Is Recovery from Autism Possible?

by Ryan Hinds (someone who did)

How many kids have a mother who writes a book about every detail in their childhood? This is when I stand up raise my hand and uncomfortably whisper “I do.” Her book is called I Know You’re In There – Winning our War Against Autism.

My mom asked me to read her book before it was published to make sure I was okay with what she wrote. That was hard to do. I learned about events I didn’t remember and things that were embarrassing. While I want to provide hope and encouragement to others, I still have mixed feelings about sharing our story. I don’t want anyone to know I was once in the third percentile for speech when I entered Kindergarten and had to be taught how to smile. I’m uncomfortable sharing that I used to make strange noises, bite my sister, and played with faucets instead of toys.

I would rather forget everything about autism, and just go on with life. But I can’t, because others need to know that autism is medical, treatable and surmountable. When they know that, recovery becomes a possible.

I now work as an engineer at a major aerospace company. I surf with friends, walk dogs at the animal shelter, and have dinner parties at my apartment. I love to cook and try out new recipes. That works, because my friends all love to eat. Life is good! It is hard to imagine what my life would look like under different circumstances, but I’m pretty sure it wouldn’t involve surfing in Bali or Panama with friends. When I was still affected, I didn’t have friends. It wasn’t until college that friends started to happen.

My life could have been very different if my family had accepted my autism or listened to the “experts.” It is because my family never gave up on me, that I live the life I do. When the doctors told my family there is no recovery from autism, no cure and no hope, they still didn’t give up. Because like the title of the book, they knew I was in there.

It is hard to understand why children are not receiving proper medical treatment to help them. Maybe it is because some doctors still think autism a “developmental disorder.” But is it really okay for children with autism NOT to get the same medical treatment as anyone else? What bothers me most about once being on the spectrum is that I’m still dependent on medications to make my immune system work. I need these medications to feel “normal.” That’s why I say I’m recovered and not cured. It’s kind of like the diabetic who needs insulin to be okay.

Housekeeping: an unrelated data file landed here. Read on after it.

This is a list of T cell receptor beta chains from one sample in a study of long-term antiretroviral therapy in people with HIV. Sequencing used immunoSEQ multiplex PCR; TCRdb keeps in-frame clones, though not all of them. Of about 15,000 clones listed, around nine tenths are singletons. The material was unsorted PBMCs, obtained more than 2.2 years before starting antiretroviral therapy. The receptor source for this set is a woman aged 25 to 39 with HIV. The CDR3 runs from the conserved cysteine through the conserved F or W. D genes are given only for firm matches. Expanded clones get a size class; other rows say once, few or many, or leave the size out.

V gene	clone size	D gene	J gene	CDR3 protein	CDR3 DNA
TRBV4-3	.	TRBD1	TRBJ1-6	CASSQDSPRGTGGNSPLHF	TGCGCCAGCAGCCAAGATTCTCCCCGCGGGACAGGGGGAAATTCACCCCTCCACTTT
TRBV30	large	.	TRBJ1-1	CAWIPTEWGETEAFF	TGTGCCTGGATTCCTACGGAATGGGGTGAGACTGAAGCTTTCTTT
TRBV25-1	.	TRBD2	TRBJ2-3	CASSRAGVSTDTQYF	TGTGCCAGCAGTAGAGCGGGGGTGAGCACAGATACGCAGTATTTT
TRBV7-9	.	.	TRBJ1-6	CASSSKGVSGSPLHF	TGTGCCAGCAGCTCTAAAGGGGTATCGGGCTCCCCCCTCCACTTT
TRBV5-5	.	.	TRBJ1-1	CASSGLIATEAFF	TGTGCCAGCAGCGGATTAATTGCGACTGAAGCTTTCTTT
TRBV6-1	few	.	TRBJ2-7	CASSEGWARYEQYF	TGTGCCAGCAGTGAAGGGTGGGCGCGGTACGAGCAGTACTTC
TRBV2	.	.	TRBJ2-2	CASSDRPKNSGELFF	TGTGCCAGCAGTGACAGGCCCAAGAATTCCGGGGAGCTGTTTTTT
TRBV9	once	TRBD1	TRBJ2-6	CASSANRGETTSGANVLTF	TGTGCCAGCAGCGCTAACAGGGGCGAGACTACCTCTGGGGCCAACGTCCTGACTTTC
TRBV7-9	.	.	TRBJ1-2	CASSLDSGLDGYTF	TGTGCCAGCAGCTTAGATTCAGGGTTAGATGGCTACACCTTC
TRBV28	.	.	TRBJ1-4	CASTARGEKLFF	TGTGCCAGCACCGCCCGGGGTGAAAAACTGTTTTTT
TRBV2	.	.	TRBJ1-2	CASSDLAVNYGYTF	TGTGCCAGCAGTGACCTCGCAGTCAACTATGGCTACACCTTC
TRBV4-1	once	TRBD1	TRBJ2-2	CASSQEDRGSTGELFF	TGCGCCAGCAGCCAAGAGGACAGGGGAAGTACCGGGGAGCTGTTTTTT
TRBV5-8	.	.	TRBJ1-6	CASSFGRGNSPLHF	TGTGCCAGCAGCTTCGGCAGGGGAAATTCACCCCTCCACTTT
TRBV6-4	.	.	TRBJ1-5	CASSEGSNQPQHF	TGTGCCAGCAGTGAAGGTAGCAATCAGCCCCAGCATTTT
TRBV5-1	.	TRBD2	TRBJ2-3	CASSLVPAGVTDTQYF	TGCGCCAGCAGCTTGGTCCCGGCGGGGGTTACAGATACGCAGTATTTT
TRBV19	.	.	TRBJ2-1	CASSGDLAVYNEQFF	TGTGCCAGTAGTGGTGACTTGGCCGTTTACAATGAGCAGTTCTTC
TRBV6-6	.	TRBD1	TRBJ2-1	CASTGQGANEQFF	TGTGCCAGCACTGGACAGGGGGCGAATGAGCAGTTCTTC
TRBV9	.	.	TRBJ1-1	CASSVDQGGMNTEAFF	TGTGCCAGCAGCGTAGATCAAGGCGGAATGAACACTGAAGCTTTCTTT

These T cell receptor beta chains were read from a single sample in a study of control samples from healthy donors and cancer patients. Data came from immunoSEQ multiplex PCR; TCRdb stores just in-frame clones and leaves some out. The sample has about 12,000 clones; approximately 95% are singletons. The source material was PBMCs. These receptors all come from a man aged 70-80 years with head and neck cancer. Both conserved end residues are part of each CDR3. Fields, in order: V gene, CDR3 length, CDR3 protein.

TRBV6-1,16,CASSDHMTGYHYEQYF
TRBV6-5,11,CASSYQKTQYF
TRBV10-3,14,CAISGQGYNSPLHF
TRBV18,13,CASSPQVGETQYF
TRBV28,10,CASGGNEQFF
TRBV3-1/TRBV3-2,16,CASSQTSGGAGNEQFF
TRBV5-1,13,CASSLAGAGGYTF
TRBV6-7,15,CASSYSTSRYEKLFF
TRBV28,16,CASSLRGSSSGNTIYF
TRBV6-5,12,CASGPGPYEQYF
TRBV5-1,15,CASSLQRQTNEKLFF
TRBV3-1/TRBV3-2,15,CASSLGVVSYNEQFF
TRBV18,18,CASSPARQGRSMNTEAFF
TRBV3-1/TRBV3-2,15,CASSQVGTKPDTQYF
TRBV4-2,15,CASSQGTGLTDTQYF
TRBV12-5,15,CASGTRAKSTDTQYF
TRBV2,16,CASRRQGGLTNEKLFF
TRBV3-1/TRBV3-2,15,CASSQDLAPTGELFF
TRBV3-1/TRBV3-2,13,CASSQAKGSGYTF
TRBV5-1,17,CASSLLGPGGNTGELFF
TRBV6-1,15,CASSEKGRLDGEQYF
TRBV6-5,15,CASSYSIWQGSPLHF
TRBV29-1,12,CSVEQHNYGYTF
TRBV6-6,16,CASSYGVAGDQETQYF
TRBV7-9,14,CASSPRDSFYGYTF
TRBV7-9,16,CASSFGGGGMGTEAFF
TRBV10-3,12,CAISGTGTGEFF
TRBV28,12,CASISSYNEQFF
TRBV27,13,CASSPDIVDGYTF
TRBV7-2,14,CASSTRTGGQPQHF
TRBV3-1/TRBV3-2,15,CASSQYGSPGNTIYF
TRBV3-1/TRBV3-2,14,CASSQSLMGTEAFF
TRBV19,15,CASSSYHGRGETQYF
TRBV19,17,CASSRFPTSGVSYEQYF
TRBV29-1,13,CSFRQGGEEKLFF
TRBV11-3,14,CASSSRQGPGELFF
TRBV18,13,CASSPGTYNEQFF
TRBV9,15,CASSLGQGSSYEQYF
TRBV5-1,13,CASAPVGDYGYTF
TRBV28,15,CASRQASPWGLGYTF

Anyone who has read my mom’s book knows she is a little stubborn and can be quite obsessive when on one of her missions. This is not a criticism, just a fact. It was because of her tenacity and perseverance that I got better. But, I worry that she is putting our family out there in her attempt to help others. I don’t want anyone to question the things she said. Some will say I never really had autism or that I was only mildly affected. I wish that were true.

I tire of hearing her talk nonstop about autism to anyone who will listen. My family once taught me not to talk about the same subject over and over again. Maybe I need to get a little ABA behavioral therapy for her. But I know why she does this. Marcia wants every family in the A-club to have a future. What she is doing is important, in addition to being somewhat annoying. Our story had a happy ending, but how many parents are still told there is no hope for their children’s futures. And how many kids will not get better as a result?

Profits from I Know You’re In There: Winning Our War Against Autism go to spread the word that autism is TREATABLE!

Preview the book on Amazon or www.autism-and-treatment.com

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